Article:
FAA focused on airspace safety following UAV and CRJ200 near miss

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The US Federal Aviation Administration (FAA) is focused on safely integrating unmanned air vehicles (UAV) into the national airspace system, says administrator Michael Huerta.

Concerns over UAVs interacting with commercial and general aviation aircraft have increased following a near miss between a PSA Airlines-operated Bombardier CRJ200 and a UAV near Tallahassee, Florida, in March.

“There’s a lot of concern – you really hear it across the general aviation industry – how these aircraft interact with other aircraft under visual flight rules conditions,” says Huerta at the Regional Airlines Association (RAA) convention in St. Louis today. “How do we ensure that there are systems in place with technical certification standards for the aircraft and training standards for the operators? These are all things that we need to sort out and we need to work through.”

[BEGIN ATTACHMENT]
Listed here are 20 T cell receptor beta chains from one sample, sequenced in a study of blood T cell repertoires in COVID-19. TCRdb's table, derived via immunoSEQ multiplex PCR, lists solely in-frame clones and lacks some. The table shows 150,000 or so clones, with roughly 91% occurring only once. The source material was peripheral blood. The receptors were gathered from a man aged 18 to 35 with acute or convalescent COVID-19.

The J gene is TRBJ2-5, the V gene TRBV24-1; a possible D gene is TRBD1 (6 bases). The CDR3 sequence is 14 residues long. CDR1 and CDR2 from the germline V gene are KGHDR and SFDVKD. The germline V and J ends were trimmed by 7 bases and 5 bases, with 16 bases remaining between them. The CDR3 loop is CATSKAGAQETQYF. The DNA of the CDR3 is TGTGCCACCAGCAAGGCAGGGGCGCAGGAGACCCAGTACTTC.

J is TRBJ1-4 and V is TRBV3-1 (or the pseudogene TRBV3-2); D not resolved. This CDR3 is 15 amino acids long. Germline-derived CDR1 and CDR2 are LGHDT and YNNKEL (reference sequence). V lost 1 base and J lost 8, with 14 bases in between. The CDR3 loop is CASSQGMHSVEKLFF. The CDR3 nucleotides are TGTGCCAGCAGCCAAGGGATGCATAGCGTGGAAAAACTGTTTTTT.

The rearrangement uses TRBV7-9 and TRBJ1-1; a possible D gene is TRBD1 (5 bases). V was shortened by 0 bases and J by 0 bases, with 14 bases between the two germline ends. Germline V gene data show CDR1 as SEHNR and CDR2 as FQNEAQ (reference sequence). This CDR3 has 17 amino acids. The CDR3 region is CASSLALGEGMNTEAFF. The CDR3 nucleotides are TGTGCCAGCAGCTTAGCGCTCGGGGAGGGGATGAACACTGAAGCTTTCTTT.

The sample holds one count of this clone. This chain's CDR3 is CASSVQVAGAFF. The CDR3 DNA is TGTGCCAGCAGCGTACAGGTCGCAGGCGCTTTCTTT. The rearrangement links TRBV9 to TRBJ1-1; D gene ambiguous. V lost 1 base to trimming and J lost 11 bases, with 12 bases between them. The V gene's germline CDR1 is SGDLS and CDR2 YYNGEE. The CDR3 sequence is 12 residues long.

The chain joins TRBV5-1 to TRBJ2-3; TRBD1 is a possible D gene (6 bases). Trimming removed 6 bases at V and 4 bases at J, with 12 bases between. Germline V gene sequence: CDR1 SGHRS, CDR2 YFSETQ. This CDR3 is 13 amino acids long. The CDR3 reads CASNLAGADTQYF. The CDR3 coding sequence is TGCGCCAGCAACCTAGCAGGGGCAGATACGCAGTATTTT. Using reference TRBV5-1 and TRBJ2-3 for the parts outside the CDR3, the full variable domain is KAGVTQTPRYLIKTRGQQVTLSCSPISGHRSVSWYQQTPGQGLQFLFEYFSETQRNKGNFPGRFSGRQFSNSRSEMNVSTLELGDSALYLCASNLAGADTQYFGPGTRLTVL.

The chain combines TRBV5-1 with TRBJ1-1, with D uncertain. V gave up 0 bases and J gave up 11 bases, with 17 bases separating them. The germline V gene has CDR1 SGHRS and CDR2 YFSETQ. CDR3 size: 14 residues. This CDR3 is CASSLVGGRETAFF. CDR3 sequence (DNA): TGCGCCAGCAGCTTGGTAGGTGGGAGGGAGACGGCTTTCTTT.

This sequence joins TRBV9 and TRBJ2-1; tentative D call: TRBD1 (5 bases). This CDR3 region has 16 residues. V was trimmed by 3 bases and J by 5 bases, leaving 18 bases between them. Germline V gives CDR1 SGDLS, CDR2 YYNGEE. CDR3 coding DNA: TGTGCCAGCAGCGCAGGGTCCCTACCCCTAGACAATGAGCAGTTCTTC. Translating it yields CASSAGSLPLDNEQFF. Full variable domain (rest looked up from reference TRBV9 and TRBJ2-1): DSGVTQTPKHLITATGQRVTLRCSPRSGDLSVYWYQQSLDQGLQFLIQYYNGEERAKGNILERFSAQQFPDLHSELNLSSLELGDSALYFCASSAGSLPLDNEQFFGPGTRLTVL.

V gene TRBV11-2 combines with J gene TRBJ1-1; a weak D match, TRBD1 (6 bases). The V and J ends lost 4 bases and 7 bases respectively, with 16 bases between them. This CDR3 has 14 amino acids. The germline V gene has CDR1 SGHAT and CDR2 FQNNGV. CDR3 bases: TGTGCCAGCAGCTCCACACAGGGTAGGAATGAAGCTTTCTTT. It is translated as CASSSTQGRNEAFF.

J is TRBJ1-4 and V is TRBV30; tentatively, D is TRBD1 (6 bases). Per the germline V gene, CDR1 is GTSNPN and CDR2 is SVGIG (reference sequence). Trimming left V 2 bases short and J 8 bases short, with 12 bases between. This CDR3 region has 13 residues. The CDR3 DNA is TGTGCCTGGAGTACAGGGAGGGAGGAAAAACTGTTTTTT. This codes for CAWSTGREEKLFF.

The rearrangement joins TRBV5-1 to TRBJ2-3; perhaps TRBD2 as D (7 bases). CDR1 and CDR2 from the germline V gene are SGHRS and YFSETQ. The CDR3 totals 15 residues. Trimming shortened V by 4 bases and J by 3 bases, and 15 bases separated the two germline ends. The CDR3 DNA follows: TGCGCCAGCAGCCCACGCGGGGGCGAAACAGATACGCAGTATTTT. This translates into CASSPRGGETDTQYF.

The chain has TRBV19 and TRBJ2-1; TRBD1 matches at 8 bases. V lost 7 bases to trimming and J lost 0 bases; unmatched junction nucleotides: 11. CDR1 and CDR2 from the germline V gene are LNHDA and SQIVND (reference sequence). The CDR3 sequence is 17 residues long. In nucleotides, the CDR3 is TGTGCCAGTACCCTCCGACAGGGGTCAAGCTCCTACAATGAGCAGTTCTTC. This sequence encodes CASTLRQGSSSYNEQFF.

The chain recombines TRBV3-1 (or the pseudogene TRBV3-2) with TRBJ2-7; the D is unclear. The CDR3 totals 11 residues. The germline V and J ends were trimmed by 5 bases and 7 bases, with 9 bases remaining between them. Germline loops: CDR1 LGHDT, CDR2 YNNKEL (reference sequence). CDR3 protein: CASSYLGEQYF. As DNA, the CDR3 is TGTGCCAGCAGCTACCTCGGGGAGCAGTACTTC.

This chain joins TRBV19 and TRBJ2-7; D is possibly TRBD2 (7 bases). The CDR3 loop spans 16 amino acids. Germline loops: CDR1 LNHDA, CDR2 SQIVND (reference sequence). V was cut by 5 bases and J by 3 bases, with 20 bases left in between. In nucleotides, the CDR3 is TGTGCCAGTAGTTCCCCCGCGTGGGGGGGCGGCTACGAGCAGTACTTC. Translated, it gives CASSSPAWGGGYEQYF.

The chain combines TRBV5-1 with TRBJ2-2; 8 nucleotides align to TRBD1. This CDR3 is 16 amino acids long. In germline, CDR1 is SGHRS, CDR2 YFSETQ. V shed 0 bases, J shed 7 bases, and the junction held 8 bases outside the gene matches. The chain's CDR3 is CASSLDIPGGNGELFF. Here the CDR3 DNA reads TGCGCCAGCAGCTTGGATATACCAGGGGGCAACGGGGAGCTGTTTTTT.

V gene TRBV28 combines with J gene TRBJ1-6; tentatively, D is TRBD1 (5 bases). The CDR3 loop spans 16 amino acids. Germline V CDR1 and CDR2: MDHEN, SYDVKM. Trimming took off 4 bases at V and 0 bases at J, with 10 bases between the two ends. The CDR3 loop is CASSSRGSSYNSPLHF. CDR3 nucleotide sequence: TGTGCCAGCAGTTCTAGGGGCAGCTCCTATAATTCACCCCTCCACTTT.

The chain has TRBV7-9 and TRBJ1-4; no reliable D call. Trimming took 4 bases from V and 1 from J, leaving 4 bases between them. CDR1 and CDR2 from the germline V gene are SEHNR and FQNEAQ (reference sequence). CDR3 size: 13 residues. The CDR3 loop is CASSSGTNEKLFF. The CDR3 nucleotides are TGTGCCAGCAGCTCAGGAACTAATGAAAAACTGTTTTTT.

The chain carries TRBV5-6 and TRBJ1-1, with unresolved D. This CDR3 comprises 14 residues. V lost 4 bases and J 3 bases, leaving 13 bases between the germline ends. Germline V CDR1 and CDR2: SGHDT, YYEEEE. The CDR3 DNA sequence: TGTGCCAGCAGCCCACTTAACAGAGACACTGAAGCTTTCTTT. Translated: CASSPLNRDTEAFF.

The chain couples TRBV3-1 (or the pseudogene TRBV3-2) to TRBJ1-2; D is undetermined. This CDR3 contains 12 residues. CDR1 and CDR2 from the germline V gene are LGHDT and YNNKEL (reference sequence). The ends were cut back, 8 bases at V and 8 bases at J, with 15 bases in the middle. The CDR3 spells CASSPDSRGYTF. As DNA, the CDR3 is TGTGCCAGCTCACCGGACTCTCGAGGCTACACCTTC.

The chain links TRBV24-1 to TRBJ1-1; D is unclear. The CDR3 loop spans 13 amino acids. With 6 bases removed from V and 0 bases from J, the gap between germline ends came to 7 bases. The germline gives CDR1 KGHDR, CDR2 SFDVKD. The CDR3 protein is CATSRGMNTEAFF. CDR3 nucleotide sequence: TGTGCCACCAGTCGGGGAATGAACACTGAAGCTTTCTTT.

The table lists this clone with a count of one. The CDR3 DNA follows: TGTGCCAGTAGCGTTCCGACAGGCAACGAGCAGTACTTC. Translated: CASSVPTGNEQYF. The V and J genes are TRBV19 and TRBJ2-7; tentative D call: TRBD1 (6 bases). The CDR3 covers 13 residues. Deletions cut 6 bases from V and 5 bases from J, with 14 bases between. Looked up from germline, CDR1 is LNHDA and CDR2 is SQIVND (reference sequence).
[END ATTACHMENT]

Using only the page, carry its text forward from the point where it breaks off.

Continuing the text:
The UAV industry has “great potential” despite all of the concerns, also including personal privacy, that surround it, he adds.

“It’s a very dynamic industry,” says Huerta. “We recognise that we need to respond to it but the thing we care about is we need to ensure we can integrate them safely.”

The FAA plans to release a small UAV rule and hopes to authorise limited commercial use of the aircraft later in 2014, he says. Congress has mandated the regulator to fully integrate UAVs into the national air system by 2015.

The regulator has already authorised limited commercial UAV use in Alaska for surveying activities.

The near miss occurred at 2,300ft as the CRJ200 operating as US Airways Express was on approach to Tallahassee on 22 March, said Jim Williams, head of the FAA's unmanned air systems (UAS) office, earlier in May.

"The risk for a small UAS to be ingested into a passenger airline engine is very real," said Williams. "Imagine a metal and plastic object, especially that big lithium battery, going into a high-speed turbine engine. The results could be catastrophic."